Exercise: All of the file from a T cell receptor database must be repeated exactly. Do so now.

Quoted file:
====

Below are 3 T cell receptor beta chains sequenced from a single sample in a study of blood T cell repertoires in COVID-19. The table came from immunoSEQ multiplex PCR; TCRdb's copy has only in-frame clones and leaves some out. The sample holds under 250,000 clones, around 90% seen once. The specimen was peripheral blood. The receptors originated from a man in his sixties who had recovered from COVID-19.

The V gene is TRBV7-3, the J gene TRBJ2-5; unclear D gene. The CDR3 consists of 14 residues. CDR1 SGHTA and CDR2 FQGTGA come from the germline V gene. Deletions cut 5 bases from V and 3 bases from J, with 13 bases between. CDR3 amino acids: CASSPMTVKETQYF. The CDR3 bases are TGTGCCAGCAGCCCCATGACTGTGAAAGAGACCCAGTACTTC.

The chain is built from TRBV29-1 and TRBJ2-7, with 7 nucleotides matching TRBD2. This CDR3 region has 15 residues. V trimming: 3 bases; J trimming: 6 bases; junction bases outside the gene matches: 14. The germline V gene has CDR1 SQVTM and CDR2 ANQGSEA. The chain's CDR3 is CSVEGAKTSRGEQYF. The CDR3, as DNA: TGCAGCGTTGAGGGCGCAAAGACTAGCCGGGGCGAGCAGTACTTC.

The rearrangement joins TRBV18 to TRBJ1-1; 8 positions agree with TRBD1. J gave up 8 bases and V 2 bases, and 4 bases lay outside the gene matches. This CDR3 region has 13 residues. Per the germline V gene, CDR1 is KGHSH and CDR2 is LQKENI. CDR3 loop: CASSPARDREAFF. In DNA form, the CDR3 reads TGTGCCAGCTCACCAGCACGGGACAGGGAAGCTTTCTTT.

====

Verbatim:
Below are 3 T cell receptor beta chains sequenced from a single sample in a study of blood T cell repertoires in COVID-19. The table came from immunoSEQ multiplex PCR; TCRdb's copy has only in-frame clones and leaves some out. The sample holds under 250,000 clones, around 90% seen once. The specimen was peripheral blood. The receptors originated from a man in his sixties who had recovered from COVID-19.

The V gene is TRBV7-3, the J gene TRBJ2-5; unclear D gene. The CDR3 consists of 14 residues. CDR1 SGHTA and CDR2 FQGTGA come from the germline V gene. Deletions cut 5 bases from V and 3 bases from J, with 13 bases between. CDR3 amino acids: CASSPMTVKETQYF. The CDR3 bases are TGTGCCAGCAGCCCCATGACTGTGAAAGAGACCCAGTACTTC.

The chain is built from TRBV29-1 and TRBJ2-7, with 7 nucleotides matching TRBD2. This CDR3 region has 15 residues. V trimming: 3 bases; J trimming: 6 bases; junction bases outside the gene matches: 14. The germline V gene has CDR1 SQVTM and CDR2 ANQGSEA. The chain's CDR3 is CSVEGAKTSRGEQYF. The CDR3, as DNA: TGCAGCGTTGAGGGCGCAAAGACTAGCCGGGGCGAGCAGTACTTC.

The rearrangement joins TRBV18 to TRBJ1-1; 8 positions agree with TRBD1. J gave up 8 bases and V 2 bases, and 4 bases lay outside the gene matches. This CDR3 region has 13 residues. Per the germline V gene, CDR1 is KGHSH and CDR2 is LQKENI. CDR3 loop: CASSPARDREAFF. In DNA form, the CDR3 reads TGTGCCAGCTCACCAGCACGGGACAGGGAAGCTTTCTTT.